As specialists from Seaboard Weatherproofing and Restoration Company work beneath the rafters of Brooklyn's New Utrecht Reformed Church, they recognize the importance of their role in helping bring the landmark church exterior structure back to its former glory. The church is one of three religious landmarks - the others are the Eldridge Street Synagogue on Manhattan's Lower East Side and Lafayette Avenue Presbyterian Church in Brooklyn, New York -- to be painstakingly restored by Seaboard.
"Our work on historic houses of worship is particularly fulfilling because each building has its own unique story to tell," says Michael Y. Ahearn, President of Seaboard Weatherproofing and Restoration. "For example, the ornate and imposing Eldridge Street Synagogue was the first grand house of worship built in New York by Eastern European Jews."
Seaboard's work on the New Utrecht Reformed Church is concentrated under the rafters, where workers have shored up the roof supports in preparation for installing a new shingle roof, a project to be completed by February 2007. The Seaboard team took particular care in protecting the church's delicate barrel-shaped ceiling from damage. Vibrations and load shifting during removal of the old roof and installation of the new roof potentially could have damaged the original plaster ceiling without proper bracing and extreme care being taken. The stone and wood Gothic Revival building, built in 1828, was one of the first landmarks named by the New York City Landmarks Preservation Commission and is listed in the National Register of Historic Places. It is being repaired and restored as part of a $2 million campaign.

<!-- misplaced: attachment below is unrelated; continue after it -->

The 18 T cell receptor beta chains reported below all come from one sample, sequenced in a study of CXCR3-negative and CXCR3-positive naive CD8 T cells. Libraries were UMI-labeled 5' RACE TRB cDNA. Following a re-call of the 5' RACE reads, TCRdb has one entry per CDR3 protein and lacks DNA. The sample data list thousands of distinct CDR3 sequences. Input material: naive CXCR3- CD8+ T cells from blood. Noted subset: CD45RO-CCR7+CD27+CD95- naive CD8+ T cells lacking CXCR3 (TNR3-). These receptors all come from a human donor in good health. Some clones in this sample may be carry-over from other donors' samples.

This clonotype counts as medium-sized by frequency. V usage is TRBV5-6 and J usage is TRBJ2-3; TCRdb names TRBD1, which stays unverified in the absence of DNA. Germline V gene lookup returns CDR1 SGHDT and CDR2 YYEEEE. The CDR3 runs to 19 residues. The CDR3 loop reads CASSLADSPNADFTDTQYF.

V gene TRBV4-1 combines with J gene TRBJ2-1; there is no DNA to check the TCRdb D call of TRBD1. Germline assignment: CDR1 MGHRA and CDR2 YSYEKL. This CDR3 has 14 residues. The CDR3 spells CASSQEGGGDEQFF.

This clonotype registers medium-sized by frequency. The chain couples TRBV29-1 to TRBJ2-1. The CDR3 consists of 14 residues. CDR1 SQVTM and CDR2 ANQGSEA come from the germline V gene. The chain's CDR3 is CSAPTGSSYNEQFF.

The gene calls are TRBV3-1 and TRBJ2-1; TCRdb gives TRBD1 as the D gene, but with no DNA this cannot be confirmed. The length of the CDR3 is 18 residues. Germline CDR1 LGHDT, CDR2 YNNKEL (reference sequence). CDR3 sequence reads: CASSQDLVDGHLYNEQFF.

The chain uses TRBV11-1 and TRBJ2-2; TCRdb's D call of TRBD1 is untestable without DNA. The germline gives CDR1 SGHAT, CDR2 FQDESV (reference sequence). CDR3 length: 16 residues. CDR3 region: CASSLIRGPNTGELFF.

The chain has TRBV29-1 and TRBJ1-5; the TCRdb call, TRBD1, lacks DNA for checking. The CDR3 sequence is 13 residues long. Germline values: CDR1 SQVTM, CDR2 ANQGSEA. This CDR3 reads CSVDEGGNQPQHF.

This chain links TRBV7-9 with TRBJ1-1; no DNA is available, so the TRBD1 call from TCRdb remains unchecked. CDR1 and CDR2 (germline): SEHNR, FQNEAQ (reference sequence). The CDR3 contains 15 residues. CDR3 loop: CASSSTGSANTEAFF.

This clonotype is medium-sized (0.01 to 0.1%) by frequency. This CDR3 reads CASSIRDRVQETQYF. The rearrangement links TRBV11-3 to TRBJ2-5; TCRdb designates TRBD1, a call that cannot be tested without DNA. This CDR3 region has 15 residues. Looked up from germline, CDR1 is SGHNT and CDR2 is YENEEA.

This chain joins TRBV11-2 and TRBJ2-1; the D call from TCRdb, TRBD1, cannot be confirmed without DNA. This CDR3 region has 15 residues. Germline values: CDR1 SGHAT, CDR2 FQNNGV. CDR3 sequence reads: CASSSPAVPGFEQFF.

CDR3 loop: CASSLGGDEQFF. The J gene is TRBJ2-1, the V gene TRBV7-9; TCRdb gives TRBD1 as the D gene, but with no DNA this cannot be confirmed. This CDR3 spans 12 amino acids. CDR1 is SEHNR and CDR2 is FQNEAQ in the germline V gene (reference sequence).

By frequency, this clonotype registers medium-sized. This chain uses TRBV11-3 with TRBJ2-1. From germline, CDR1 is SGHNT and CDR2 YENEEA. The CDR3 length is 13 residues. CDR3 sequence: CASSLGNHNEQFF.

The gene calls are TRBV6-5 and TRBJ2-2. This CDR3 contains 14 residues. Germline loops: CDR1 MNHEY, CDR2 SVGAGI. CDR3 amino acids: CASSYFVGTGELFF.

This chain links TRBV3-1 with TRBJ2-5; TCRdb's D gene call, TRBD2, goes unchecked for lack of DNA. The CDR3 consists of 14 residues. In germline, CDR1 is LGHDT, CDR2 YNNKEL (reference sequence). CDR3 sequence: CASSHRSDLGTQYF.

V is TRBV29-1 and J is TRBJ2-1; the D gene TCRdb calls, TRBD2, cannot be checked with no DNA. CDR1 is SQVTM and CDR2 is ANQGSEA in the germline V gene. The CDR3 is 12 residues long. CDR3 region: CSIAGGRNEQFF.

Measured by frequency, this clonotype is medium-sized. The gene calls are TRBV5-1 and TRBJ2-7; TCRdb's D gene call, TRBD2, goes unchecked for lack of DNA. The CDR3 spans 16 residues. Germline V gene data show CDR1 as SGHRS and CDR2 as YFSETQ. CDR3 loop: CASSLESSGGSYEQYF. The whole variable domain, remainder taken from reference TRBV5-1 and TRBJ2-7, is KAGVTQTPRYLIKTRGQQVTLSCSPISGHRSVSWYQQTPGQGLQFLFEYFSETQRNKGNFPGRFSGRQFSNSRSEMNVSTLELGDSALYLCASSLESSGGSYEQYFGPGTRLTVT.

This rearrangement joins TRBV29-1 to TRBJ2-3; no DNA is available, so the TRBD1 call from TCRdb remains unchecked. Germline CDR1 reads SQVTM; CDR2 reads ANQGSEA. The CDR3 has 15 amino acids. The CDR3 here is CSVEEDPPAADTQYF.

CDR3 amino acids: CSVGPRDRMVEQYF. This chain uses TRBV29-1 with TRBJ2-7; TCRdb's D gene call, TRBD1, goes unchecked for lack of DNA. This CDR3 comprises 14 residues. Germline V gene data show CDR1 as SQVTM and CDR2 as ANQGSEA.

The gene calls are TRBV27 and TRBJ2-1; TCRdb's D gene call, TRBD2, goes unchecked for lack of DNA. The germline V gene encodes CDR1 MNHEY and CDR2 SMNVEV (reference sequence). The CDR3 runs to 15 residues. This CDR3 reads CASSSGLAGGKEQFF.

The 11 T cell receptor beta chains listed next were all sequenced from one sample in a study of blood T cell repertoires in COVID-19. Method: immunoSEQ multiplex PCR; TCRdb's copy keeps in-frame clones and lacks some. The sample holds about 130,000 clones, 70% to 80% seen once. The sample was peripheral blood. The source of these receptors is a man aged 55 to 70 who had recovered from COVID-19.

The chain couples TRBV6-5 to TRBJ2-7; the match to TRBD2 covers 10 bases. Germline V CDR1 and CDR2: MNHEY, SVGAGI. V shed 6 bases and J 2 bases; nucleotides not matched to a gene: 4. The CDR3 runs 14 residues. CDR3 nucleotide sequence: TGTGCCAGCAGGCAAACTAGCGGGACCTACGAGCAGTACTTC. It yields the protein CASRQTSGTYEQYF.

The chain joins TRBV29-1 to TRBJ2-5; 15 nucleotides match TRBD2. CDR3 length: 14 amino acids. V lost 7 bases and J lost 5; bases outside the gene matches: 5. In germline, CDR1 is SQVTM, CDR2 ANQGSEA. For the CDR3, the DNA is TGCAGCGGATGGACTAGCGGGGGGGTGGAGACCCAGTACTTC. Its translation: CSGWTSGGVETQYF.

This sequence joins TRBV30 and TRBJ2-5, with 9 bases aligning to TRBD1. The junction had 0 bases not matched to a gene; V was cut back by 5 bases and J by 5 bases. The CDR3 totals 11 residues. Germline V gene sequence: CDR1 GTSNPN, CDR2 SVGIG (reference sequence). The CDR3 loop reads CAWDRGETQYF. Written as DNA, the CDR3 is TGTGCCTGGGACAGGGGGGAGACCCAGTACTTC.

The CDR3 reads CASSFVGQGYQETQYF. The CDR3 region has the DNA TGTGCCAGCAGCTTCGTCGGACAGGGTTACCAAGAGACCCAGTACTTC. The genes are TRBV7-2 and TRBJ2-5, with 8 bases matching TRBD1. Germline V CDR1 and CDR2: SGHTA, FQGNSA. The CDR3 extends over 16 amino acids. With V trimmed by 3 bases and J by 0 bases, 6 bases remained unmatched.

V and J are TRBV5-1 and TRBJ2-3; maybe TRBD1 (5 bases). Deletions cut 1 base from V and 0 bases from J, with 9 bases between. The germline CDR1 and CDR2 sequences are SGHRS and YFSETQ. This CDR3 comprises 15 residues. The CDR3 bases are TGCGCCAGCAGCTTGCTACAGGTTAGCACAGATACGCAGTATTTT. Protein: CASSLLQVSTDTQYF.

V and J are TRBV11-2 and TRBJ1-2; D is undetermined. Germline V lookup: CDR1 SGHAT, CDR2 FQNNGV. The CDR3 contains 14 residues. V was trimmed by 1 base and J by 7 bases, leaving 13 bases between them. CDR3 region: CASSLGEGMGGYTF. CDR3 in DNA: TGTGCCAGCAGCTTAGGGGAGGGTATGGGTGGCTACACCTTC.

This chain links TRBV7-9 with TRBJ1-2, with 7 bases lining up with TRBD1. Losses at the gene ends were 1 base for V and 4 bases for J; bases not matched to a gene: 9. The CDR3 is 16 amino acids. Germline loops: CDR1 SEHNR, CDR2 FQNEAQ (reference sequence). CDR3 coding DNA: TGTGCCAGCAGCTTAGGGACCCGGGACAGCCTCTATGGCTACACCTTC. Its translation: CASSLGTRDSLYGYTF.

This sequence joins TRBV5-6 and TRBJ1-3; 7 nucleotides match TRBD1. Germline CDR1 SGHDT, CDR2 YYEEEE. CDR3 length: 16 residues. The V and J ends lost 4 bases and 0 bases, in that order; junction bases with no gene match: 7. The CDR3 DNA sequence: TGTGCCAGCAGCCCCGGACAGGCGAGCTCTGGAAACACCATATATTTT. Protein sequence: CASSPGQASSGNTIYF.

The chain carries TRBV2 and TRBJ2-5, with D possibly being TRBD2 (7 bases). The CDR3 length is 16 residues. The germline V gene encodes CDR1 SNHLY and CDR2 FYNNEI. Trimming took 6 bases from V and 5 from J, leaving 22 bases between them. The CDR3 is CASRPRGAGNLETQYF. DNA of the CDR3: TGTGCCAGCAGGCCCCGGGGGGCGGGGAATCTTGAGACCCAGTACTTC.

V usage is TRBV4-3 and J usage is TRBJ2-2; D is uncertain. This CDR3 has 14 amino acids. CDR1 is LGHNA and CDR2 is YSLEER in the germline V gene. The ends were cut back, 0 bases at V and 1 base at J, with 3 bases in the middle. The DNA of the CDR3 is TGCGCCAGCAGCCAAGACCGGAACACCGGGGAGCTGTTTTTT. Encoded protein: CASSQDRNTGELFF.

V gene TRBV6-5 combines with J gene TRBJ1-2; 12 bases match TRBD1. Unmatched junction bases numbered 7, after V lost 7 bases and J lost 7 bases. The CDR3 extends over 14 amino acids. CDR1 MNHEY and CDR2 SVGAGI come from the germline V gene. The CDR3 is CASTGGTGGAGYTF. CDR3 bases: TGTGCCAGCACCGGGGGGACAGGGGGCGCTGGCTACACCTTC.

The Lafayette Avenue Presbyterian Church, an 1860 landmark, boasts a rich history. It was founded by abolitionists, served as a stop on the "Underground Railroad", and was the location of the first drafting of the Emancipation Proclamation. Seaboard has erected scaffolding in preparation for the first phase of the project - restoration of the exterior of the East Tower. Seaboard expects the façade restoration to take approximately one year.
"We are shipping Saint Bee sandstone from England to Canada where it will be carved to exact dimensions and then sent to Brooklyn," says Jay Fiebich, Seaboard General Manager. "Because the building is a landmark, we are required to preserve and repair as many existing stones as possible and replace as few stones as necessary."
"The church is in the process of fundraising to support the renovation," explains Ahearn. "With the erection of the scaffolding, congregants can see that their dreams of a restored church are becoming a reality." Seaboard negotiated special payment terms with the Lafayette Church to allow work to continue during the fundraising campaign.